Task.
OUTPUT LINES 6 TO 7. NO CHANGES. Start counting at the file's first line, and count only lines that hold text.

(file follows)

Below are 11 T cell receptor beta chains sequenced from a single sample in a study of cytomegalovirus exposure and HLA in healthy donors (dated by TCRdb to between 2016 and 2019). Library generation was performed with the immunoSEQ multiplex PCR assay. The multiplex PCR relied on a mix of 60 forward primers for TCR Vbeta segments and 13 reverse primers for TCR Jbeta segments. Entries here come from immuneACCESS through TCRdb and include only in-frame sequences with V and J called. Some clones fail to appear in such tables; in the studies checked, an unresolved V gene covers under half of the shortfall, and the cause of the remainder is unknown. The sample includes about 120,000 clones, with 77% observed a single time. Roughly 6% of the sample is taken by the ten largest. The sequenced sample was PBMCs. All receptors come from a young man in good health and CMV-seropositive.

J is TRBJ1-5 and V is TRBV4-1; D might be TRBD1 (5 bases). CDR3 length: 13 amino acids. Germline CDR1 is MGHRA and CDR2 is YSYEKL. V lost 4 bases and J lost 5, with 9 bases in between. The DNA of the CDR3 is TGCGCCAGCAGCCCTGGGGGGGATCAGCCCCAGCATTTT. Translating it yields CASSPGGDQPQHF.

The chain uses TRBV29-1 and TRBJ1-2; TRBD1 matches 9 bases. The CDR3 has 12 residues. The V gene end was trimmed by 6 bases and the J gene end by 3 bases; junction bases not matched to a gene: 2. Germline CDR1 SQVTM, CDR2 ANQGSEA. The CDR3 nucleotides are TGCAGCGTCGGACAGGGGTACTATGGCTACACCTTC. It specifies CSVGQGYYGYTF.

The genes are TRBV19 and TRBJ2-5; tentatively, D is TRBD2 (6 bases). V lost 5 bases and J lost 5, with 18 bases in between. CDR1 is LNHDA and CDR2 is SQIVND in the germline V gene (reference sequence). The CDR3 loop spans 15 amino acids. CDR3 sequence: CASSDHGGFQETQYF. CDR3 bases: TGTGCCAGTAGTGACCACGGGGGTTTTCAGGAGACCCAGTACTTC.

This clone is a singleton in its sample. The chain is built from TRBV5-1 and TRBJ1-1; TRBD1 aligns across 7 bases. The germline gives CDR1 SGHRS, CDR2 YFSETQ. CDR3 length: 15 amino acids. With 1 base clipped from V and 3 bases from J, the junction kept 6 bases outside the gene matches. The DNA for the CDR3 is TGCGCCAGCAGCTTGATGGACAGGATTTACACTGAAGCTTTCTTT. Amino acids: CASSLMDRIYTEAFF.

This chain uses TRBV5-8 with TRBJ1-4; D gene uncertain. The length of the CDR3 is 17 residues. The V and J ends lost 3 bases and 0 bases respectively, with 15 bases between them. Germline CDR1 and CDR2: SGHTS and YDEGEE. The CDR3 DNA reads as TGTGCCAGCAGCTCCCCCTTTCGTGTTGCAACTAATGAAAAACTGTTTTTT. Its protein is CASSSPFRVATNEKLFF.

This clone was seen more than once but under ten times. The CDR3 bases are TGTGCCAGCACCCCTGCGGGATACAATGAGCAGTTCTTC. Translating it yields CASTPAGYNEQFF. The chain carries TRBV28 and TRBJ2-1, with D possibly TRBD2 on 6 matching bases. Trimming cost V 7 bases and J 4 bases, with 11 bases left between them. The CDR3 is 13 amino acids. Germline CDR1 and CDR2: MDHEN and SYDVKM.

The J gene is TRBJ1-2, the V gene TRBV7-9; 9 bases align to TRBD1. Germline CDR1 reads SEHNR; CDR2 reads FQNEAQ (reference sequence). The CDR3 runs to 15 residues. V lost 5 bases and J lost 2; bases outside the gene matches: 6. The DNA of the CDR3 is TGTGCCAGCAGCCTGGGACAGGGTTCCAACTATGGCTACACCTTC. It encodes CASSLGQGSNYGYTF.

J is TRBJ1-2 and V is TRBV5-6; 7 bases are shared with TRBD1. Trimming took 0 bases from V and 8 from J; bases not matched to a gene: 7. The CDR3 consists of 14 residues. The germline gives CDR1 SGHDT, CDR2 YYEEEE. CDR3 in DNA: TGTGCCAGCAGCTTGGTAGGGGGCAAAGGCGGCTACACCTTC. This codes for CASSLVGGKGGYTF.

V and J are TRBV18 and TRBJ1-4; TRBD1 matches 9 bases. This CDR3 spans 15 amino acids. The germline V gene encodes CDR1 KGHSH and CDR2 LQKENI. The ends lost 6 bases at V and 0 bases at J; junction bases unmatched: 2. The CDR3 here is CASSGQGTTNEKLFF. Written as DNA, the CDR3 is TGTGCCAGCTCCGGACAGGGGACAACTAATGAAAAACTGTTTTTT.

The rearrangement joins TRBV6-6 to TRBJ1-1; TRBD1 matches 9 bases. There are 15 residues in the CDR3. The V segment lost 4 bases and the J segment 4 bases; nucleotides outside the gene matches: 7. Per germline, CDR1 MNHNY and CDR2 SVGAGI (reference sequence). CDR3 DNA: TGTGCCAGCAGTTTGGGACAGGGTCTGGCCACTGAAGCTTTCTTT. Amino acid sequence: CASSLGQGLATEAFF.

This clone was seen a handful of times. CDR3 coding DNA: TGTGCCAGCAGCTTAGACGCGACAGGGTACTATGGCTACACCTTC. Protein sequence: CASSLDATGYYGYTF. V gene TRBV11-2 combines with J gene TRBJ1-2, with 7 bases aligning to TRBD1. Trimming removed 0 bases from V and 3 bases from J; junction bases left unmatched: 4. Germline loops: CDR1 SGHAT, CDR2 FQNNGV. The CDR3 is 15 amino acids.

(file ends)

This chain uses TRBV5-8 with TRBJ1-4; D gene uncertain. The length of the CDR3 is 17 residues. The V and J ends lost 3 bases and 0 bases respectively, with 15 bases between them. Germline CDR1 and CDR2: SGHTS and YDEGEE. The CDR3 DNA reads as TGTGCCAGCAGCTCCCCCTTTCGTGTTGCAACTAATGAAAAACTGTTTTTT. Its protein is CASSSPFRVATNEKLFF.

This clone was seen more than once but under ten times. The CDR3 bases are TGTGCCAGCACCCCTGCGGGATACAATGAGCAGTTCTTC. Translating it yields CASTPAGYNEQFF. The chain carries TRBV28 and TRBJ2-1, with D possibly TRBD2 on 6 matching bases. Trimming cost V 7 bases and J 4 bases, with 11 bases left between them. The CDR3 is 13 amino acids. Germline CDR1 and CDR2: MDHEN and SYDVKM.